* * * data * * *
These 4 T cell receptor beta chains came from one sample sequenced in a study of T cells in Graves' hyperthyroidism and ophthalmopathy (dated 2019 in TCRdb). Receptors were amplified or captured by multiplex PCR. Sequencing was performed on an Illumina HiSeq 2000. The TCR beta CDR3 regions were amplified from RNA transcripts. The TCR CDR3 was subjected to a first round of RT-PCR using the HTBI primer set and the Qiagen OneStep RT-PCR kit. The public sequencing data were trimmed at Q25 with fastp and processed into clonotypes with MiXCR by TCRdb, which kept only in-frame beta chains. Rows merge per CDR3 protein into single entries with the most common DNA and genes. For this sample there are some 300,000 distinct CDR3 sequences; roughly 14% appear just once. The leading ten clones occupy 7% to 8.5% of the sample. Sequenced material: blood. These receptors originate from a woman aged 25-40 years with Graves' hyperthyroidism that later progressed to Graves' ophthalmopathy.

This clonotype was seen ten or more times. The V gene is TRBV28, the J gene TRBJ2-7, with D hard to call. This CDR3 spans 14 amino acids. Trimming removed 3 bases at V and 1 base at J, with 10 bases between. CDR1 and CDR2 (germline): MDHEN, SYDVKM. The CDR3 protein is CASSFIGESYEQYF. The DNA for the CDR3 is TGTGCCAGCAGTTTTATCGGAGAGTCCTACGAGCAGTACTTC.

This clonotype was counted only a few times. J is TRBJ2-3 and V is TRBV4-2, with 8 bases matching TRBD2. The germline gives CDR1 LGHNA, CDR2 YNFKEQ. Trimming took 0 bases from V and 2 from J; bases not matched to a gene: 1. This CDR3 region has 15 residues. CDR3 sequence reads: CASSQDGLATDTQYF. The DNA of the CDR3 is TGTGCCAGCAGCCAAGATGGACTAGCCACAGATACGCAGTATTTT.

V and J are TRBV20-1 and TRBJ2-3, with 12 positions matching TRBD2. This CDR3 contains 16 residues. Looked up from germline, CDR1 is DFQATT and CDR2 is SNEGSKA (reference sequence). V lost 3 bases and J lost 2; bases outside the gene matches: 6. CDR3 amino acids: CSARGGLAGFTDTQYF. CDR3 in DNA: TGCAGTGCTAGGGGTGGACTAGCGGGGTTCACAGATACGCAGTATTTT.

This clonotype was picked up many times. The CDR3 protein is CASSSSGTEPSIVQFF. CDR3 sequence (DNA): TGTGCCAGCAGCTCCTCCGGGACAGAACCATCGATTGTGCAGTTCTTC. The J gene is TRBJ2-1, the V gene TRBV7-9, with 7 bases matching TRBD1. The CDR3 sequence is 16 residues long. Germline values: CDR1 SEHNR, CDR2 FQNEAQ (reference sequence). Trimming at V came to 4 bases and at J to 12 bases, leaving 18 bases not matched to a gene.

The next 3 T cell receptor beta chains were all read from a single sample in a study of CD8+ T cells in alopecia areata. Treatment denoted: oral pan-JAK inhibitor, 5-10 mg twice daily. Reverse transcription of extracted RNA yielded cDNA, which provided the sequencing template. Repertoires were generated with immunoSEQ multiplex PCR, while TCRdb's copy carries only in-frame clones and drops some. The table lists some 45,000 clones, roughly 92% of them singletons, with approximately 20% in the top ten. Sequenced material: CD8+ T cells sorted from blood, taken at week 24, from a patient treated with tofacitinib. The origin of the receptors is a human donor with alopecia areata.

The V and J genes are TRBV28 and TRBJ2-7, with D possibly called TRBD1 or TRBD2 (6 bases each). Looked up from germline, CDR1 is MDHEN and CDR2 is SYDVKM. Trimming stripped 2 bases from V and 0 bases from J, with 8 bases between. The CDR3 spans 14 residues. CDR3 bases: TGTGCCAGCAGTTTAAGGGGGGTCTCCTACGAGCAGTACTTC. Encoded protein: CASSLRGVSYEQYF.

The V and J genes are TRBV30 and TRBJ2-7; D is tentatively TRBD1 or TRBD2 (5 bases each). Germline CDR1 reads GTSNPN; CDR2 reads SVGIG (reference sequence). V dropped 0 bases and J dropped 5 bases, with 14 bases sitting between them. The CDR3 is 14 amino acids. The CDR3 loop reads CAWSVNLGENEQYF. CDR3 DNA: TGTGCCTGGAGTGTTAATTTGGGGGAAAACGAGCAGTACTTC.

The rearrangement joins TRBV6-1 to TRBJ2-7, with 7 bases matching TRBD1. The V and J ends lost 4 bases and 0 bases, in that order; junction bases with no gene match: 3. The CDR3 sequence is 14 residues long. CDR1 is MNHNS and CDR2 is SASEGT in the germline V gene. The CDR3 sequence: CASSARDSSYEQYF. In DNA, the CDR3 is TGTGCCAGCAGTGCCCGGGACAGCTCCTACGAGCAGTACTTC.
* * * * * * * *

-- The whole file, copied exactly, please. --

These 4 T cell receptor beta chains came from one sample sequenced in a study of T cells in Graves' hyperthyroidism and ophthalmopathy (dated 2019 in TCRdb). Receptors were amplified or captured by multiplex PCR. Sequencing was performed on an Illumina HiSeq 2000. The TCR beta CDR3 regions were amplified from RNA transcripts. The TCR CDR3 was subjected to a first round of RT-PCR using the HTBI primer set and the Qiagen OneStep RT-PCR kit. The public sequencing data were trimmed at Q25 with fastp and processed into clonotypes with MiXCR by TCRdb, which kept only in-frame beta chains. Rows merge per CDR3 protein into single entries with the most common DNA and genes. For this sample there are some 300,000 distinct CDR3 sequences; roughly 14% appear just once. The leading ten clones occupy 7% to 8.5% of the sample. Sequenced material: blood. These receptors originate from a woman aged 25-40 years with Graves' hyperthyroidism that later progressed to Graves' ophthalmopathy.

This clonotype was seen ten or more times. The V gene is TRBV28, the J gene TRBJ2-7, with D hard to call. This CDR3 spans 14 amino acids. Trimming removed 3 bases at V and 1 base at J, with 10 bases between. CDR1 and CDR2 (germline): MDHEN, SYDVKM. The CDR3 protein is CASSFIGESYEQYF. The DNA for the CDR3 is TGTGCCAGCAGTTTTATCGGAGAGTCCTACGAGCAGTACTTC.

This clonotype was counted only a few times. J is TRBJ2-3 and V is TRBV4-2, with 8 bases matching TRBD2. The germline gives CDR1 LGHNA, CDR2 YNFKEQ. Trimming took 0 bases from V and 2 from J; bases not matched to a gene: 1. This CDR3 region has 15 residues. CDR3 sequence reads: CASSQDGLATDTQYF. The DNA of the CDR3 is TGTGCCAGCAGCCAAGATGGACTAGCCACAGATACGCAGTATTTT.

V and J are TRBV20-1 and TRBJ2-3, with 12 positions matching TRBD2. This CDR3 contains 16 residues. Looked up from germline, CDR1 is DFQATT and CDR2 is SNEGSKA (reference sequence). V lost 3 bases and J lost 2; bases outside the gene matches: 6. CDR3 amino acids: CSARGGLAGFTDTQYF. CDR3 in DNA: TGCAGTGCTAGGGGTGGACTAGCGGGGTTCACAGATACGCAGTATTTT.

This clonotype was picked up many times. The CDR3 protein is CASSSSGTEPSIVQFF. CDR3 sequence (DNA): TGTGCCAGCAGCTCCTCCGGGACAGAACCATCGATTGTGCAGTTCTTC. The J gene is TRBJ2-1, the V gene TRBV7-9, with 7 bases matching TRBD1. The CDR3 sequence is 16 residues long. Germline values: CDR1 SEHNR, CDR2 FQNEAQ (reference sequence). Trimming at V came to 4 bases and at J to 12 bases, leaving 18 bases not matched to a gene.

The next 3 T cell receptor beta chains were all read from a single sample in a study of CD8+ T cells in alopecia areata. Treatment denoted: oral pan-JAK inhibitor, 5-10 mg twice daily. Reverse transcription of extracted RNA yielded cDNA, which provided the sequencing template. Repertoires were generated with immunoSEQ multiplex PCR, while TCRdb's copy carries only in-frame clones and drops some. The table lists some 45,000 clones, roughly 92% of them singletons, with approximately 20% in the top ten. Sequenced material: CD8+ T cells sorted from blood, taken at week 24, from a patient treated with tofacitinib. The origin of the receptors is a human donor with alopecia areata.

The V and J genes are TRBV28 and TRBJ2-7, with D possibly called TRBD1 or TRBD2 (6 bases each). Looked up from germline, CDR1 is MDHEN and CDR2 is SYDVKM. Trimming stripped 2 bases from V and 0 bases from J, with 8 bases between. The CDR3 spans 14 residues. CDR3 bases: TGTGCCAGCAGTTTAAGGGGGGTCTCCTACGAGCAGTACTTC. Encoded protein: CASSLRGVSYEQYF.

The V and J genes are TRBV30 and TRBJ2-7; D is tentatively TRBD1 or TRBD2 (5 bases each). Germline CDR1 reads GTSNPN; CDR2 reads SVGIG (reference sequence). V dropped 0 bases and J dropped 5 bases, with 14 bases sitting between them. The CDR3 is 14 amino acids. The CDR3 loop reads CAWSVNLGENEQYF. CDR3 DNA: TGTGCCTGGAGTGTTAATTTGGGGGAAAACGAGCAGTACTTC.

The rearrangement joins TRBV6-1 to TRBJ2-7, with 7 bases matching TRBD1. The V and J ends lost 4 bases and 0 bases, in that order; junction bases with no gene match: 3. The CDR3 sequence is 14 residues long. CDR1 is MNHNS and CDR2 is SASEGT in the germline V gene. The CDR3 sequence: CASSARDSSYEQYF. In DNA, the CDR3 is TGTGCCAGCAGTGCCCGGGACAGCTCCTACGAGCAGTACTTC.